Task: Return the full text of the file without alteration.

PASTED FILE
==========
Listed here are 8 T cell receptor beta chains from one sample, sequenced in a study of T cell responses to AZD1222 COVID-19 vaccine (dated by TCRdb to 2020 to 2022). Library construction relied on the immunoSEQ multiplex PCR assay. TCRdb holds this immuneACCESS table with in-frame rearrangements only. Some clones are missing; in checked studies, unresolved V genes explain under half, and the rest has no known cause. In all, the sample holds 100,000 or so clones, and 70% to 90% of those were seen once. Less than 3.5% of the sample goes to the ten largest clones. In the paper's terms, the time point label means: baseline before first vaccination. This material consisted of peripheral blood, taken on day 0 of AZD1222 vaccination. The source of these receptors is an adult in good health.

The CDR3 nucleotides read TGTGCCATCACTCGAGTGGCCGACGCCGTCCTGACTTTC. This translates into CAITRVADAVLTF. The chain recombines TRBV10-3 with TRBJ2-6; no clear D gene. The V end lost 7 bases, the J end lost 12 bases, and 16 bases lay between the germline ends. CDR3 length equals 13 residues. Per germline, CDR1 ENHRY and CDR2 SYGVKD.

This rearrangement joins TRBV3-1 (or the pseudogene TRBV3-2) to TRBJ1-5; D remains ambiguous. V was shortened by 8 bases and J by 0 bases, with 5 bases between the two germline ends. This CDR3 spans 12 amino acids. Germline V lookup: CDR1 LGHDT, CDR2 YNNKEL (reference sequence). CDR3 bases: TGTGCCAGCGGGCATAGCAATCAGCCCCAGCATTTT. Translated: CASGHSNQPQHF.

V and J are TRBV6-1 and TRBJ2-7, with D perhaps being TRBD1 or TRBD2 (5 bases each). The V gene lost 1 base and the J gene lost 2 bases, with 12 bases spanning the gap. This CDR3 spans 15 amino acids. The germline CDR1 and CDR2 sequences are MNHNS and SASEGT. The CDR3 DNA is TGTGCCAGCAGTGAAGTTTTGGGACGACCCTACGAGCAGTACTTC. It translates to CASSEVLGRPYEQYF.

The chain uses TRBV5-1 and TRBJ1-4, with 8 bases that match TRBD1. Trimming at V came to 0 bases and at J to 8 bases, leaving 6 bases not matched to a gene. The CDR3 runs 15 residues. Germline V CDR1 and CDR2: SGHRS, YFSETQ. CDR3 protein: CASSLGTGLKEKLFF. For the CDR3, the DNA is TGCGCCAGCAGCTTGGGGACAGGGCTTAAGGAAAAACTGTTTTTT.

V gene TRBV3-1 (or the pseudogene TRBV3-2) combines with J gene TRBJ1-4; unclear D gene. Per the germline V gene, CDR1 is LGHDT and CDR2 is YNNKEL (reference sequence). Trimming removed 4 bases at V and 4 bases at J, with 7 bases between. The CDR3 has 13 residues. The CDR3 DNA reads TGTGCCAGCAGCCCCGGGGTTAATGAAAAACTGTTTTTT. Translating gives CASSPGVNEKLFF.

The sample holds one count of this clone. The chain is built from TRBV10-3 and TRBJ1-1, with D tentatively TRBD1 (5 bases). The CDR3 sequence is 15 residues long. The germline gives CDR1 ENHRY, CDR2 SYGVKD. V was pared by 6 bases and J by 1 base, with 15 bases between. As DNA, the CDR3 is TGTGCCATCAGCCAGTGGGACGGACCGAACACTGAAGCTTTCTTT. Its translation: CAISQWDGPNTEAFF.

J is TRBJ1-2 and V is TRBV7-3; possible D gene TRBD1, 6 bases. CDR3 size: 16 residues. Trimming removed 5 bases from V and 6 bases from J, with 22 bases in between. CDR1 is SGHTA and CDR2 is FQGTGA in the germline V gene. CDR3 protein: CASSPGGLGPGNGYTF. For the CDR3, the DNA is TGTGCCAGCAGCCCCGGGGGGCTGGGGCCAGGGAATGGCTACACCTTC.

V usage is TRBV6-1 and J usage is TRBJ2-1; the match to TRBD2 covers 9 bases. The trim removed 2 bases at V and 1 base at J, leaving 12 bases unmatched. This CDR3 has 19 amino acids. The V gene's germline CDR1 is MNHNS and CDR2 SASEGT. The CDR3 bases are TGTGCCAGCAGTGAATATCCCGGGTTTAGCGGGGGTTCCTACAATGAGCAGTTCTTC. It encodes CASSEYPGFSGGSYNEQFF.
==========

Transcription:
Listed here are 8 T cell receptor beta chains from one sample, sequenced in a study of T cell responses to AZD1222 COVID-19 vaccine (dated by TCRdb to 2020 to 2022). Library construction relied on the immunoSEQ multiplex PCR assay. TCRdb holds this immuneACCESS table with in-frame rearrangements only. Some clones are missing; in checked studies, unresolved V genes explain under half, and the rest has no known cause. In all, the sample holds 100,000 or so clones, and 70% to 90% of those were seen once. Less than 3.5% of the sample goes to the ten largest clones. In the paper's terms, the time point label means: baseline before first vaccination. This material consisted of peripheral blood, taken on day 0 of AZD1222 vaccination. The source of these receptors is an adult in good health.

The CDR3 nucleotides read TGTGCCATCACTCGAGTGGCCGACGCCGTCCTGACTTTC. This translates into CAITRVADAVLTF. The chain recombines TRBV10-3 with TRBJ2-6; no clear D gene. The V end lost 7 bases, the J end lost 12 bases, and 16 bases lay between the germline ends. CDR3 length equals 13 residues. Per germline, CDR1 ENHRY and CDR2 SYGVKD.

This rearrangement joins TRBV3-1 (or the pseudogene TRBV3-2) to TRBJ1-5; D remains ambiguous. V was shortened by 8 bases and J by 0 bases, with 5 bases between the two germline ends. This CDR3 spans 12 amino acids. Germline V lookup: CDR1 LGHDT, CDR2 YNNKEL (reference sequence). CDR3 bases: TGTGCCAGCGGGCATAGCAATCAGCCCCAGCATTTT. Translated: CASGHSNQPQHF.

V and J are TRBV6-1 and TRBJ2-7, with D perhaps being TRBD1 or TRBD2 (5 bases each). The V gene lost 1 base and the J gene lost 2 bases, with 12 bases spanning the gap. This CDR3 spans 15 amino acids. The germline CDR1 and CDR2 sequences are MNHNS and SASEGT. The CDR3 DNA is TGTGCCAGCAGTGAAGTTTTGGGACGACCCTACGAGCAGTACTTC. It translates to CASSEVLGRPYEQYF.

The chain uses TRBV5-1 and TRBJ1-4, with 8 bases that match TRBD1. Trimming at V came to 0 bases and at J to 8 bases, leaving 6 bases not matched to a gene. The CDR3 runs 15 residues. Germline V CDR1 and CDR2: SGHRS, YFSETQ. CDR3 protein: CASSLGTGLKEKLFF. For the CDR3, the DNA is TGCGCCAGCAGCTTGGGGACAGGGCTTAAGGAAAAACTGTTTTTT.

V gene TRBV3-1 (or the pseudogene TRBV3-2) combines with J gene TRBJ1-4; unclear D gene. Per the germline V gene, CDR1 is LGHDT and CDR2 is YNNKEL (reference sequence). Trimming removed 4 bases at V and 4 bases at J, with 7 bases between. The CDR3 has 13 residues. The CDR3 DNA reads TGTGCCAGCAGCCCCGGGGTTAATGAAAAACTGTTTTTT. Translating gives CASSPGVNEKLFF.

The sample holds one count of this clone. The chain is built from TRBV10-3 and TRBJ1-1, with D tentatively TRBD1 (5 bases). The CDR3 sequence is 15 residues long. The germline gives CDR1 ENHRY, CDR2 SYGVKD. V was pared by 6 bases and J by 1 base, with 15 bases between. As DNA, the CDR3 is TGTGCCATCAGCCAGTGGGACGGACCGAACACTGAAGCTTTCTTT. Its translation: CAISQWDGPNTEAFF.

J is TRBJ1-2 and V is TRBV7-3; possible D gene TRBD1, 6 bases. CDR3 size: 16 residues. Trimming removed 5 bases from V and 6 bases from J, with 22 bases in between. CDR1 is SGHTA and CDR2 is FQGTGA in the germline V gene. CDR3 protein: CASSPGGLGPGNGYTF. For the CDR3, the DNA is TGTGCCAGCAGCCCCGGGGGGCTGGGGCCAGGGAATGGCTACACCTTC.

V usage is TRBV6-1 and J usage is TRBJ2-1; the match to TRBD2 covers 9 bases. The trim removed 2 bases at V and 1 base at J, leaving 12 bases unmatched. This CDR3 has 19 amino acids. The V gene's germline CDR1 is MNHNS and CDR2 SASEGT. The CDR3 bases are TGTGCCAGCAGTGAATATCCCGGGTTTAGCGGGGGTTCCTACAATGAGCAGTTCTTC. It encodes CASSEYPGFSGGSYNEQFF.